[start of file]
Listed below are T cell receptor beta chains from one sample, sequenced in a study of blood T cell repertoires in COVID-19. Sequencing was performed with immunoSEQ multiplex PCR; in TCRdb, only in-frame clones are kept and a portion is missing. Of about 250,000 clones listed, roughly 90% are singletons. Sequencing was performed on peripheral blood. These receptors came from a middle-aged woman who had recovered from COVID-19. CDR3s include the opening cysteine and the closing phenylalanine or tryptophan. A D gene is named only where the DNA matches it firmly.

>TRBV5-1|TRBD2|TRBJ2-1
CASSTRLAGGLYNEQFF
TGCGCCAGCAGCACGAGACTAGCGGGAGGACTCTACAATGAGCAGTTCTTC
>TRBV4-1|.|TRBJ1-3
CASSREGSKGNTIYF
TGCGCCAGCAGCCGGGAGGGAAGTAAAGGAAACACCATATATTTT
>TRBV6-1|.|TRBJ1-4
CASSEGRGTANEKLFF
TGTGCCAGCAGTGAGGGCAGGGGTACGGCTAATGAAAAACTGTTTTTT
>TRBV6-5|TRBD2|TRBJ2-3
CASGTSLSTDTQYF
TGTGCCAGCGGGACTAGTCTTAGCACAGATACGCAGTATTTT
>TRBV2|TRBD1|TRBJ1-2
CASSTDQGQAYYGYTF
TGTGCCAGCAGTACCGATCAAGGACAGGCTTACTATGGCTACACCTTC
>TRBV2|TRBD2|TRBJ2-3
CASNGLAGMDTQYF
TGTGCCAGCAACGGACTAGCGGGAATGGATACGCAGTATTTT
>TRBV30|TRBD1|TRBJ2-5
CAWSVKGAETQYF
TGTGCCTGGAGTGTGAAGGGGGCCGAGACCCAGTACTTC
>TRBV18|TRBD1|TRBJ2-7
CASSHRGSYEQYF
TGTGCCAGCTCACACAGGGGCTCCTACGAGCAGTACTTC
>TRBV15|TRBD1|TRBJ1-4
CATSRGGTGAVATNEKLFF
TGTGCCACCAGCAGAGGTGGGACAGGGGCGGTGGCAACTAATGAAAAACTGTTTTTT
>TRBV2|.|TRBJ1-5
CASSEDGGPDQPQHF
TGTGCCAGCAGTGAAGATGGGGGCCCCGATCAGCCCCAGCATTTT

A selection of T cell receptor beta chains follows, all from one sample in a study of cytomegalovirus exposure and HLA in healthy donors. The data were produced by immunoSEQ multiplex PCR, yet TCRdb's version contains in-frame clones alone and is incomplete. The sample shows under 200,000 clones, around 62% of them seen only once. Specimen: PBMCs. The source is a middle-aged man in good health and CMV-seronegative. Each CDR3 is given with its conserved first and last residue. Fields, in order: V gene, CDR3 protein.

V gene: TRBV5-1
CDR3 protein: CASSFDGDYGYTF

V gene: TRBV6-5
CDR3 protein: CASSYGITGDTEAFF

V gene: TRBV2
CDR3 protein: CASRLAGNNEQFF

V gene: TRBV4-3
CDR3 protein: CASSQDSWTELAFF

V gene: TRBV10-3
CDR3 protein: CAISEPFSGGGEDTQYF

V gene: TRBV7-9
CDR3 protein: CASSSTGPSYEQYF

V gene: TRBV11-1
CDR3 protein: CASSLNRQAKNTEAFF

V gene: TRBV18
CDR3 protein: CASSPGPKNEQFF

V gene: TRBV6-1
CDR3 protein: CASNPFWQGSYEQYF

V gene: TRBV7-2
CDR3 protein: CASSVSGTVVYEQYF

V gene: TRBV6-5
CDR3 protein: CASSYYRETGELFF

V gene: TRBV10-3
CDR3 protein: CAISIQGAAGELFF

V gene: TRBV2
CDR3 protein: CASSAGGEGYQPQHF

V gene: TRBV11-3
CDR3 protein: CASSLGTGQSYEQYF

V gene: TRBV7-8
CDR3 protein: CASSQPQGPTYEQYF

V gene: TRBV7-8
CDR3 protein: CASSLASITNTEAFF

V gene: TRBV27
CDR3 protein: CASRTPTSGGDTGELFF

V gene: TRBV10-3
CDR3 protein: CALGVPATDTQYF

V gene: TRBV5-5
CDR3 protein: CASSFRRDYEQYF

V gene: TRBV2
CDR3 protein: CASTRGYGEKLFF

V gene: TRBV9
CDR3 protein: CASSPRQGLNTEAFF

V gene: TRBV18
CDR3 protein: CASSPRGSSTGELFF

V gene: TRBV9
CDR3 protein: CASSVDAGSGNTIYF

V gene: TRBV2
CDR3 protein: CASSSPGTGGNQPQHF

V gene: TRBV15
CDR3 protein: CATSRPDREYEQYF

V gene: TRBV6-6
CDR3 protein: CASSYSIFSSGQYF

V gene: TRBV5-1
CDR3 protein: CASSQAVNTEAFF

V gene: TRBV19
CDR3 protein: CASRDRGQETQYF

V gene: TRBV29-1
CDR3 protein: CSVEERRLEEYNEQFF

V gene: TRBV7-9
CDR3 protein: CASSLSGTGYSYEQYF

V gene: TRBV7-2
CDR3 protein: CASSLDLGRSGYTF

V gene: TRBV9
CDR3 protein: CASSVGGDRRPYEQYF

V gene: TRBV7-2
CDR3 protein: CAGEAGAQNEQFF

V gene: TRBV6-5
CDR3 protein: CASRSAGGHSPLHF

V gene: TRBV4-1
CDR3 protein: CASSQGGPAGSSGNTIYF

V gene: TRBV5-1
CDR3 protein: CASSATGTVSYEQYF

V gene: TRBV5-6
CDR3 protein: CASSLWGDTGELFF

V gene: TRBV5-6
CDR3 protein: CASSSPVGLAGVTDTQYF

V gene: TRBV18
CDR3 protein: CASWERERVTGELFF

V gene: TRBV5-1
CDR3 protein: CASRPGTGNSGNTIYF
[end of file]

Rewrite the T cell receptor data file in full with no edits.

Listed below are T cell receptor beta chains from one sample, sequenced in a study of blood T cell repertoires in COVID-19. Sequencing was performed with immunoSEQ multiplex PCR; in TCRdb, only in-frame clones are kept and a portion is missing. Of about 250,000 clones listed, roughly 90% are singletons. Sequencing was performed on peripheral blood. These receptors came from a middle-aged woman who had recovered from COVID-19. CDR3s include the opening cysteine and the closing phenylalanine or tryptophan. A D gene is named only where the DNA matches it firmly.

>TRBV5-1|TRBD2|TRBJ2-1
CASSTRLAGGLYNEQFF
TGCGCCAGCAGCACGAGACTAGCGGGAGGACTCTACAATGAGCAGTTCTTC
>TRBV4-1|.|TRBJ1-3
CASSREGSKGNTIYF
TGCGCCAGCAGCCGGGAGGGAAGTAAAGGAAACACCATATATTTT
>TRBV6-1|.|TRBJ1-4
CASSEGRGTANEKLFF
TGTGCCAGCAGTGAGGGCAGGGGTACGGCTAATGAAAAACTGTTTTTT
>TRBV6-5|TRBD2|TRBJ2-3
CASGTSLSTDTQYF
TGTGCCAGCGGGACTAGTCTTAGCACAGATACGCAGTATTTT
>TRBV2|TRBD1|TRBJ1-2
CASSTDQGQAYYGYTF
TGTGCCAGCAGTACCGATCAAGGACAGGCTTACTATGGCTACACCTTC
>TRBV2|TRBD2|TRBJ2-3
CASNGLAGMDTQYF
TGTGCCAGCAACGGACTAGCGGGAATGGATACGCAGTATTTT
>TRBV30|TRBD1|TRBJ2-5
CAWSVKGAETQYF
TGTGCCTGGAGTGTGAAGGGGGCCGAGACCCAGTACTTC
>TRBV18|TRBD1|TRBJ2-7
CASSHRGSYEQYF
TGTGCCAGCTCACACAGGGGCTCCTACGAGCAGTACTTC
>TRBV15|TRBD1|TRBJ1-4
CATSRGGTGAVATNEKLFF
TGTGCCACCAGCAGAGGTGGGACAGGGGCGGTGGCAACTAATGAAAAACTGTTTTTT
>TRBV2|.|TRBJ1-5
CASSEDGGPDQPQHF
TGTGCCAGCAGTGAAGATGGGGGCCCCGATCAGCCCCAGCATTTT

A selection of T cell receptor beta chains follows, all from one sample in a study of cytomegalovirus exposure and HLA in healthy donors. The data were produced by immunoSEQ multiplex PCR, yet TCRdb's version contains in-frame clones alone and is incomplete. The sample shows under 200,000 clones, around 62% of them seen only once. Specimen: PBMCs. The source is a middle-aged man in good health and CMV-seronegative. Each CDR3 is given with its conserved first and last residue. Fields, in order: V gene, CDR3 protein.

V gene: TRBV5-1
CDR3 protein: CASSFDGDYGYTF

V gene: TRBV6-5
CDR3 protein: CASSYGITGDTEAFF

V gene: TRBV2
CDR3 protein: CASRLAGNNEQFF

V gene: TRBV4-3
CDR3 protein: CASSQDSWTELAFF

V gene: TRBV10-3
CDR3 protein: CAISEPFSGGGEDTQYF

V gene: TRBV7-9
CDR3 protein: CASSSTGPSYEQYF

V gene: TRBV11-1
CDR3 protein: CASSLNRQAKNTEAFF

V gene: TRBV18
CDR3 protein: CASSPGPKNEQFF

V gene: TRBV6-1
CDR3 protein: CASNPFWQGSYEQYF

V gene: TRBV7-2
CDR3 protein: CASSVSGTVVYEQYF

V gene: TRBV6-5
CDR3 protein: CASSYYRETGELFF

V gene: TRBV10-3
CDR3 protein: CAISIQGAAGELFF

V gene: TRBV2
CDR3 protein: CASSAGGEGYQPQHF

V gene: TRBV11-3
CDR3 protein: CASSLGTGQSYEQYF

V gene: TRBV7-8
CDR3 protein: CASSQPQGPTYEQYF

V gene: TRBV7-8
CDR3 protein: CASSLASITNTEAFF

V gene: TRBV27
CDR3 protein: CASRTPTSGGDTGELFF

V gene: TRBV10-3
CDR3 protein: CALGVPATDTQYF

V gene: TRBV5-5
CDR3 protein: CASSFRRDYEQYF

V gene: TRBV2
CDR3 protein: CASTRGYGEKLFF

V gene: TRBV9
CDR3 protein: CASSPRQGLNTEAFF

V gene: TRBV18
CDR3 protein: CASSPRGSSTGELFF

V gene: TRBV9
CDR3 protein: CASSVDAGSGNTIYF

V gene: TRBV2
CDR3 protein: CASSSPGTGGNQPQHF

V gene: TRBV15
CDR3 protein: CATSRPDREYEQYF

V gene: TRBV6-6
CDR3 protein: CASSYSIFSSGQYF

V gene: TRBV5-1
CDR3 protein: CASSQAVNTEAFF

V gene: TRBV19
CDR3 protein: CASRDRGQETQYF

V gene: TRBV29-1
CDR3 protein: CSVEERRLEEYNEQFF

V gene: TRBV7-9
CDR3 protein: CASSLSGTGYSYEQYF

V gene: TRBV7-2
CDR3 protein: CASSLDLGRSGYTF

V gene: TRBV9
CDR3 protein: CASSVGGDRRPYEQYF

V gene: TRBV7-2
CDR3 protein: CAGEAGAQNEQFF

V gene: TRBV6-5
CDR3 protein: CASRSAGGHSPLHF

V gene: TRBV4-1
CDR3 protein: CASSQGGPAGSSGNTIYF

V gene: TRBV5-1
CDR3 protein: CASSATGTVSYEQYF

V gene: TRBV5-6
CDR3 protein: CASSLWGDTGELFF

V gene: TRBV5-6
CDR3 protein: CASSSPVGLAGVTDTQYF

V gene: TRBV18
CDR3 protein: CASWERERVTGELFF

V gene: TRBV5-1
CDR3 protein: CASRPGTGNSGNTIYF